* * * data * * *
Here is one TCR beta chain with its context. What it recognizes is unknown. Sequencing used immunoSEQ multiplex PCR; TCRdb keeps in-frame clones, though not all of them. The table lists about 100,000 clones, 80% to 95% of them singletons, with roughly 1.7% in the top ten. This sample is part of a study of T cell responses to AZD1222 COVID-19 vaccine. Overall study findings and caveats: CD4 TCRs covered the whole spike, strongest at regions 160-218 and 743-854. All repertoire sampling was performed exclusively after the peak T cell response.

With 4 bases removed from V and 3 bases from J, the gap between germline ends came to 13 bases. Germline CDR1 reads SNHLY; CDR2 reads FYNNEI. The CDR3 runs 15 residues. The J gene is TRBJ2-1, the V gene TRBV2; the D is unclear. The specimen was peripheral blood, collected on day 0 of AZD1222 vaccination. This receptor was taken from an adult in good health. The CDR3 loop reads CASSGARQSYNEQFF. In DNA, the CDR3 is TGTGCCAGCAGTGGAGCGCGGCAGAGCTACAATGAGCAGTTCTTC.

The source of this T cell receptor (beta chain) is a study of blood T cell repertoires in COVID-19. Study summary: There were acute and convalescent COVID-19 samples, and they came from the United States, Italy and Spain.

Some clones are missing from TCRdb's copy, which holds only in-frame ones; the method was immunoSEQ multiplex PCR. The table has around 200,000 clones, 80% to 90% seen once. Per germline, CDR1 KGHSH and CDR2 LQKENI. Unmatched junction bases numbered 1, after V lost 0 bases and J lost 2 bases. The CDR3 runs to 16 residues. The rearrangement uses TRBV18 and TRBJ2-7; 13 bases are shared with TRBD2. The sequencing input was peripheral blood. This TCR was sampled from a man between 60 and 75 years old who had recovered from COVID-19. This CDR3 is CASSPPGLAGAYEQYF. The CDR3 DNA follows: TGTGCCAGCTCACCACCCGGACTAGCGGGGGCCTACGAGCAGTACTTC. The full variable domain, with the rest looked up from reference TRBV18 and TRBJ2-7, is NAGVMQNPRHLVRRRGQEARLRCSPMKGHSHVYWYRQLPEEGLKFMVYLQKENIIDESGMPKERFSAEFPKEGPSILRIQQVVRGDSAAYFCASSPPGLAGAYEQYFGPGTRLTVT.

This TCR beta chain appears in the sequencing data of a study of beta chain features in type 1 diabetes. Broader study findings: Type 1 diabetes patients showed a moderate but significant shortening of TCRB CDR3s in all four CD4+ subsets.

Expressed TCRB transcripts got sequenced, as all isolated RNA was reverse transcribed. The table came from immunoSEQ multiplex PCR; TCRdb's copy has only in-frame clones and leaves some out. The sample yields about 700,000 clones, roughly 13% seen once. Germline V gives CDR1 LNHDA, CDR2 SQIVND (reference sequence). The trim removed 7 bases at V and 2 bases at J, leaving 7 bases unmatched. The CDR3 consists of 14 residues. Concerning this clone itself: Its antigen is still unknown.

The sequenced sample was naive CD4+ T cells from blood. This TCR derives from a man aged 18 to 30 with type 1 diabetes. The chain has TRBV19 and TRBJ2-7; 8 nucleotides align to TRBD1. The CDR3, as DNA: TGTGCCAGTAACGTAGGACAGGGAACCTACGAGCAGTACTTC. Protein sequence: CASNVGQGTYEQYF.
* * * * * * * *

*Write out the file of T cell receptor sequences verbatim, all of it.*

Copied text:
Here is one TCR beta chain with its context. What it recognizes is unknown. Sequencing used immunoSEQ multiplex PCR; TCRdb keeps in-frame clones, though not all of them. The table lists about 100,000 clones, 80% to 95% of them singletons, with roughly 1.7% in the top ten. This sample is part of a study of T cell responses to AZD1222 COVID-19 vaccine. Overall study findings and caveats: CD4 TCRs covered the whole spike, strongest at regions 160-218 and 743-854. All repertoire sampling was performed exclusively after the peak T cell response.

With 4 bases removed from V and 3 bases from J, the gap between germline ends came to 13 bases. Germline CDR1 reads SNHLY; CDR2 reads FYNNEI. The CDR3 runs 15 residues. The J gene is TRBJ2-1, the V gene TRBV2; the D is unclear. The specimen was peripheral blood, collected on day 0 of AZD1222 vaccination. This receptor was taken from an adult in good health. The CDR3 loop reads CASSGARQSYNEQFF. In DNA, the CDR3 is TGTGCCAGCAGTGGAGCGCGGCAGAGCTACAATGAGCAGTTCTTC.

The source of this T cell receptor (beta chain) is a study of blood T cell repertoires in COVID-19. Study summary: There were acute and convalescent COVID-19 samples, and they came from the United States, Italy and Spain.

Some clones are missing from TCRdb's copy, which holds only in-frame ones; the method was immunoSEQ multiplex PCR. The table has around 200,000 clones, 80% to 90% seen once. Per germline, CDR1 KGHSH and CDR2 LQKENI. Unmatched junction bases numbered 1, after V lost 0 bases and J lost 2 bases. The CDR3 runs to 16 residues. The rearrangement uses TRBV18 and TRBJ2-7; 13 bases are shared with TRBD2. The sequencing input was peripheral blood. This TCR was sampled from a man between 60 and 75 years old who had recovered from COVID-19. This CDR3 is CASSPPGLAGAYEQYF. The CDR3 DNA follows: TGTGCCAGCTCACCACCCGGACTAGCGGGGGCCTACGAGCAGTACTTC. The full variable domain, with the rest looked up from reference TRBV18 and TRBJ2-7, is NAGVMQNPRHLVRRRGQEARLRCSPMKGHSHVYWYRQLPEEGLKFMVYLQKENIIDESGMPKERFSAEFPKEGPSILRIQQVVRGDSAAYFCASSPPGLAGAYEQYFGPGTRLTVT.

This TCR beta chain appears in the sequencing data of a study of beta chain features in type 1 diabetes. Broader study findings: Type 1 diabetes patients showed a moderate but significant shortening of TCRB CDR3s in all four CD4+ subsets.

Expressed TCRB transcripts got sequenced, as all isolated RNA was reverse transcribed. The table came from immunoSEQ multiplex PCR; TCRdb's copy has only in-frame clones and leaves some out. The sample yields about 700,000 clones, roughly 13% seen once. Germline V gives CDR1 LNHDA, CDR2 SQIVND (reference sequence). The trim removed 7 bases at V and 2 bases at J, leaving 7 bases unmatched. The CDR3 consists of 14 residues. Concerning this clone itself: Its antigen is still unknown.

The sequenced sample was naive CD4+ T cells from blood. This TCR derives from a man aged 18 to 30 with type 1 diabetes. The chain has TRBV19 and TRBJ2-7; 8 nucleotides align to TRBD1. The CDR3, as DNA: TGTGCCAGTAACGTAGGACAGGGAACCTACGAGCAGTACTTC. Protein sequence: CASNVGQGTYEQYF.